African democracy institute Idasa, with the Research and Advocacy Unit (RAU), the International Centre for Transitional Justice (ICTJ) and the Women’s Coalition of Zimbabwe (WCoZ) have conducted research on Zimbabwean women’s views on transitional justice, looking at how women in that country have been affected by the elections, the inclusive government, transitional justice mechanisms and law enforcement, amongst other topics. The research was based on a survey of more than 2 000 woman, as well as discussion groups on the research finding. The following reports are the first to come out of this study: “Women, Politics and the Zimbabwe Crisis” was produced in May 2010. It was followed by “Preying on the ‘Weaker’ Sex: Political Violence against Women in Zimbabwe”, which was released in October 2010. See more info here.
In the light of climate change, African farmers must adapt to new environmental realities in order to sustain agricultural production. It is important to increase public awareness, research and training for both farmers and consumers. Promoting access to information and appropriate knowledge in order to support decision-making and facilitate the adaptation of agricultural production systems in Africa is important for sustainable agriculture. Read more here.
Maize is life to more than 300 million of Africa’s most vulnerable inhabitants, and the most important food staple on the continent. A new study evaluates the potential impacts of drought tolerant maize for Africa. A project led by CIMMYT in 13 African countries: Angola, Benin, Ethiopia, Kenya, Malawi, Mali, Mozambique, Nigeria, Tanzania, Uganda, Zambia, Zimbabwe, and Ghana, provide varieties that are both higher and more stable yields. Read more here.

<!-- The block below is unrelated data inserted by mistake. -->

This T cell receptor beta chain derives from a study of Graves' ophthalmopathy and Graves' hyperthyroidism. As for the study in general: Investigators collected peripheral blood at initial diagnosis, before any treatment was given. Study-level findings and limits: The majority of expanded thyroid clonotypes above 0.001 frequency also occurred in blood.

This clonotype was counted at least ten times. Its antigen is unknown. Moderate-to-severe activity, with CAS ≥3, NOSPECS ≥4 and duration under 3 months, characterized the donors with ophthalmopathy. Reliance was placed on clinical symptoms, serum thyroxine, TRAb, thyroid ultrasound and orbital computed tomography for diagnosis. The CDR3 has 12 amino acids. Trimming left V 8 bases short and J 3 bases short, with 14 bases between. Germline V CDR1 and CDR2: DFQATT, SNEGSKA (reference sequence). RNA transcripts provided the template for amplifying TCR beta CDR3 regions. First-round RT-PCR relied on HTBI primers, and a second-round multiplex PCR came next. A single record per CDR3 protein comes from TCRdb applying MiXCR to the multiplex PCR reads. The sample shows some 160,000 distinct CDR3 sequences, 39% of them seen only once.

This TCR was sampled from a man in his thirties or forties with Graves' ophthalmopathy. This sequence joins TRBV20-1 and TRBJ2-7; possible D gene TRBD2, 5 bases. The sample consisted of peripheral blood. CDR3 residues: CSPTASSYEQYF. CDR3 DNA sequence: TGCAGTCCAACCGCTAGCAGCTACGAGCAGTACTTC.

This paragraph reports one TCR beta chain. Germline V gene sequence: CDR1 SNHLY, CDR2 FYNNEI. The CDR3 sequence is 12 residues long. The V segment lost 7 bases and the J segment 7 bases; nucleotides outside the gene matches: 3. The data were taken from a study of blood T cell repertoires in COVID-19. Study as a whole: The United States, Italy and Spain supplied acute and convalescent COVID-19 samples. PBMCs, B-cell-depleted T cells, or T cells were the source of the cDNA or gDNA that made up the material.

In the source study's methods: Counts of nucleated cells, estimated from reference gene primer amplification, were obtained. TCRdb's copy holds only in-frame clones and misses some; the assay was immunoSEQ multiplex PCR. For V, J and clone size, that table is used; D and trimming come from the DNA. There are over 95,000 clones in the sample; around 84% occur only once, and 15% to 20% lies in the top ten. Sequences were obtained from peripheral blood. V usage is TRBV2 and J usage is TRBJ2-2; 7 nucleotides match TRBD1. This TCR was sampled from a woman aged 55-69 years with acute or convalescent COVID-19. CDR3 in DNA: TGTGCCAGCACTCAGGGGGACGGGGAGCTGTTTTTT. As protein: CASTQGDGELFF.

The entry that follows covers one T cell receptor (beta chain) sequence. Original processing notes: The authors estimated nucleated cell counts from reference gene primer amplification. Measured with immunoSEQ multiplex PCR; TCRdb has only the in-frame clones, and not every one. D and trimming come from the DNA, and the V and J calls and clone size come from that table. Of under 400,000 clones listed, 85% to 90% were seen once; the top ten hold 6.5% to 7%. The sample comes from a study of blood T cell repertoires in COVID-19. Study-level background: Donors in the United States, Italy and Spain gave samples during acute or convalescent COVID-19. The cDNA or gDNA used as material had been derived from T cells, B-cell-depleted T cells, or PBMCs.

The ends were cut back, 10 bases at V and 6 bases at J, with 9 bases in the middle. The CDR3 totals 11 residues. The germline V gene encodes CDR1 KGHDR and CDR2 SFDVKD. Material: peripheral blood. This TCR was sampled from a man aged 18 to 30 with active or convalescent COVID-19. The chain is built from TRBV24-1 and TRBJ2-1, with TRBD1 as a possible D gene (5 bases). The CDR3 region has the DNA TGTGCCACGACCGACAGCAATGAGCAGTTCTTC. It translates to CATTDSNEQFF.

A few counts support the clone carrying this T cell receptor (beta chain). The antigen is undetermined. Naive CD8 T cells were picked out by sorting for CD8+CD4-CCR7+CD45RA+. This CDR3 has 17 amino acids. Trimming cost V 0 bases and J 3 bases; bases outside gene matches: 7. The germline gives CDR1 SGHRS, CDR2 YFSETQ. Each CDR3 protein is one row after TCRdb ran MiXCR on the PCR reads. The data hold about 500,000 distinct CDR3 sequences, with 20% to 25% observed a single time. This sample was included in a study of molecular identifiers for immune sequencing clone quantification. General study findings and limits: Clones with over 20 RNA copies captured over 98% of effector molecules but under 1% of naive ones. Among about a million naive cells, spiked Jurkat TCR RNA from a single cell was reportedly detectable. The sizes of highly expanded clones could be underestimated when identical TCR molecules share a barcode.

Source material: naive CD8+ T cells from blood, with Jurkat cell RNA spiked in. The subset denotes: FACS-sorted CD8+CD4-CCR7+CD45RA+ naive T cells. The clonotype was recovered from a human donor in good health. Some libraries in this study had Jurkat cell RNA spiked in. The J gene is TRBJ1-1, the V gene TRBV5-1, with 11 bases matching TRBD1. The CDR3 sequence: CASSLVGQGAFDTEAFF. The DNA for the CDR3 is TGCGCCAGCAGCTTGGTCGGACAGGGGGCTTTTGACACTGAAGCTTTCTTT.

– By Bob Mattes –
The Afrobarometer is an award-winning international research project that collects data on Africans’ attitudes and opinions about democracy and economics. Now conducted in 20 countries, and with an unprecedented four waves of data collected in 12 countries, no social science project has ever approached its scope on this continent. The project has been supported since 1999 by a wide range of multilateral and bilateral donors who use the data to understand the political atmosphere in Africa, and the results are increasingly seen and discussed at the highest levels of government across the continent. Afrobarometer data has supported articles and books in leading social science journals and publishing houses.
Thus, it was indeed surprising to come across an article last week written by the Democratic Alliance’s Gareth Van Onselen (“Is Afrobarometer’s Latest Poll Reliable?”). Certainly, no research project is above criticism. However, one can’t escape the conclusion that the motivation for the piece was not academic debate but the DA’s pique at the results to one single question in the most recent Afrobarometer South Africa survey (on party support, which I will come to below) which then led him to download the summary of the questionnaire and top-line results from the Idasa website (Idasa is one of the core partners of the Afrobarometer) and embark on a “slash and burn” exercise, pulling out three or four questions to try and undermine the reliability of the entire project. Continue reading